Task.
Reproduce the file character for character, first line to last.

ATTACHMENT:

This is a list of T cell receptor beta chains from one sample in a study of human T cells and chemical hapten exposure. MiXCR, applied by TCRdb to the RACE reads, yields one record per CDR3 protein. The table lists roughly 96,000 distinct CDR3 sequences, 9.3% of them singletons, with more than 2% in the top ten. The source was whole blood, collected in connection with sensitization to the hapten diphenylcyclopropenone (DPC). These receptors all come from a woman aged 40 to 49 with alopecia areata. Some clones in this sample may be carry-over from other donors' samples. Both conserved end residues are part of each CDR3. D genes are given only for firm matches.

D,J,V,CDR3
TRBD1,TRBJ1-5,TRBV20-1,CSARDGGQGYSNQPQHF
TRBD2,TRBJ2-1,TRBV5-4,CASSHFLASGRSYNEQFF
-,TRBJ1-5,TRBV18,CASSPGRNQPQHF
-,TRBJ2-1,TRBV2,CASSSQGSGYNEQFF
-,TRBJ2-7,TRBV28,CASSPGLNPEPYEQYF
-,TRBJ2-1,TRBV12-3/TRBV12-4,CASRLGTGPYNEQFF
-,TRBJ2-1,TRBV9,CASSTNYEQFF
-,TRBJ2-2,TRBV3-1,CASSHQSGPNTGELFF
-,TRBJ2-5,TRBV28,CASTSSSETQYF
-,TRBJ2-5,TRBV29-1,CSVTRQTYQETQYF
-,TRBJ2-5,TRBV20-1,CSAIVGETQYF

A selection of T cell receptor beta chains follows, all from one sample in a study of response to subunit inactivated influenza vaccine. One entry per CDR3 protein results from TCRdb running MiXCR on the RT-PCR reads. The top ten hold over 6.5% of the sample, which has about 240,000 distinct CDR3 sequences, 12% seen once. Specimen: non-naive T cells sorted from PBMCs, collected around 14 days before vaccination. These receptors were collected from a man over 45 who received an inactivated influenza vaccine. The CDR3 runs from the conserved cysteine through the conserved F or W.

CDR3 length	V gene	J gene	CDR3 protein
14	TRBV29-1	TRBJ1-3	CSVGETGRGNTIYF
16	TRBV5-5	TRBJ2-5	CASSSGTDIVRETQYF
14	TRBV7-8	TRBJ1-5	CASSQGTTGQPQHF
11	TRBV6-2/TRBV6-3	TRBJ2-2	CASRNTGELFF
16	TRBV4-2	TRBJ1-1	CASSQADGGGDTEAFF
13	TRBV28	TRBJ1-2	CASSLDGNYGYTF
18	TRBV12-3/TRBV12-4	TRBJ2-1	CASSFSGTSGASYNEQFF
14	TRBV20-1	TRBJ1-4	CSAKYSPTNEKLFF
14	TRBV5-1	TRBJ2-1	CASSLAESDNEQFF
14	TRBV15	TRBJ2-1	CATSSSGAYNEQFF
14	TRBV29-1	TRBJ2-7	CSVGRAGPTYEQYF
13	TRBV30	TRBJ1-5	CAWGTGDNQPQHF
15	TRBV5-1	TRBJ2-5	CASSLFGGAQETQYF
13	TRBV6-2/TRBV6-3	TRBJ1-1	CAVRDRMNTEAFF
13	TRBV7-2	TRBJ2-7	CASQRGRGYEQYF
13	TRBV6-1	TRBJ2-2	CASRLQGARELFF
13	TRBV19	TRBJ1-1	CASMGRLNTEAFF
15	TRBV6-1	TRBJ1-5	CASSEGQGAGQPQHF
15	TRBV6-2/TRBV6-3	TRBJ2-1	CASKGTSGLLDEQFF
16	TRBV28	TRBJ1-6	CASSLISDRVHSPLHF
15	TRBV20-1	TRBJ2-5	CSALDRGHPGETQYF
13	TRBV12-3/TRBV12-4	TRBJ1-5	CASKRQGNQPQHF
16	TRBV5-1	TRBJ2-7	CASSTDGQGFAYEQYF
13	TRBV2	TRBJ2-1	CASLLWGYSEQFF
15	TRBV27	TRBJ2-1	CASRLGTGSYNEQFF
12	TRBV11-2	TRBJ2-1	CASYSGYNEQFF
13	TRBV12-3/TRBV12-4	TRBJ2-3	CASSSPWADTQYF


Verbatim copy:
This is a list of T cell receptor beta chains from one sample in a study of human T cells and chemical hapten exposure. MiXCR, applied by TCRdb to the RACE reads, yields one record per CDR3 protein. The table lists roughly 96,000 distinct CDR3 sequences, 9.3% of them singletons, with more than 2% in the top ten. The source was whole blood, collected in connection with sensitization to the hapten diphenylcyclopropenone (DPC). These receptors all come from a woman aged 40 to 49 with alopecia areata. Some clones in this sample may be carry-over from other donors' samples. Both conserved end residues are part of each CDR3. D genes are given only for firm matches.

D,J,V,CDR3
TRBD1,TRBJ1-5,TRBV20-1,CSARDGGQGYSNQPQHF
TRBD2,TRBJ2-1,TRBV5-4,CASSHFLASGRSYNEQFF
-,TRBJ1-5,TRBV18,CASSPGRNQPQHF
-,TRBJ2-1,TRBV2,CASSSQGSGYNEQFF
-,TRBJ2-7,TRBV28,CASSPGLNPEPYEQYF
-,TRBJ2-1,TRBV12-3/TRBV12-4,CASRLGTGPYNEQFF
-,TRBJ2-1,TRBV9,CASSTNYEQFF
-,TRBJ2-2,TRBV3-1,CASSHQSGPNTGELFF
-,TRBJ2-5,TRBV28,CASTSSSETQYF
-,TRBJ2-5,TRBV29-1,CSVTRQTYQETQYF
-,TRBJ2-5,TRBV20-1,CSAIVGETQYF

A selection of T cell receptor beta chains follows, all from one sample in a study of response to subunit inactivated influenza vaccine. One entry per CDR3 protein results from TCRdb running MiXCR on the RT-PCR reads. The top ten hold over 6.5% of the sample, which has about 240,000 distinct CDR3 sequences, 12% seen once. Specimen: non-naive T cells sorted from PBMCs, collected around 14 days before vaccination. These receptors were collected from a man over 45 who received an inactivated influenza vaccine. The CDR3 runs from the conserved cysteine through the conserved F or W.

CDR3 length	V gene	J gene	CDR3 protein
14	TRBV29-1	TRBJ1-3	CSVGETGRGNTIYF
16	TRBV5-5	TRBJ2-5	CASSSGTDIVRETQYF
14	TRBV7-8	TRBJ1-5	CASSQGTTGQPQHF
11	TRBV6-2/TRBV6-3	TRBJ2-2	CASRNTGELFF
16	TRBV4-2	TRBJ1-1	CASSQADGGGDTEAFF
13	TRBV28	TRBJ1-2	CASSLDGNYGYTF
18	TRBV12-3/TRBV12-4	TRBJ2-1	CASSFSGTSGASYNEQFF
14	TRBV20-1	TRBJ1-4	CSAKYSPTNEKLFF
14	TRBV5-1	TRBJ2-1	CASSLAESDNEQFF
14	TRBV15	TRBJ2-1	CATSSSGAYNEQFF
14	TRBV29-1	TRBJ2-7	CSVGRAGPTYEQYF
13	TRBV30	TRBJ1-5	CAWGTGDNQPQHF
15	TRBV5-1	TRBJ2-5	CASSLFGGAQETQYF
13	TRBV6-2/TRBV6-3	TRBJ1-1	CAVRDRMNTEAFF
13	TRBV7-2	TRBJ2-7	CASQRGRGYEQYF
13	TRBV6-1	TRBJ2-2	CASRLQGARELFF
13	TRBV19	TRBJ1-1	CASMGRLNTEAFF
15	TRBV6-1	TRBJ1-5	CASSEGQGAGQPQHF
15	TRBV6-2/TRBV6-3	TRBJ2-1	CASKGTSGLLDEQFF
16	TRBV28	TRBJ1-6	CASSLISDRVHSPLHF
15	TRBV20-1	TRBJ2-5	CSALDRGHPGETQYF
13	TRBV12-3/TRBV12-4	TRBJ1-5	CASKRQGNQPQHF
16	TRBV5-1	TRBJ2-7	CASSTDGQGFAYEQYF
13	TRBV2	TRBJ2-1	CASLLWGYSEQFF
15	TRBV27	TRBJ2-1	CASRLGTGSYNEQFF
12	TRBV11-2	TRBJ2-1	CASYSGYNEQFF
13	TRBV12-3/TRBV12-4	TRBJ2-3	CASSSPWADTQYF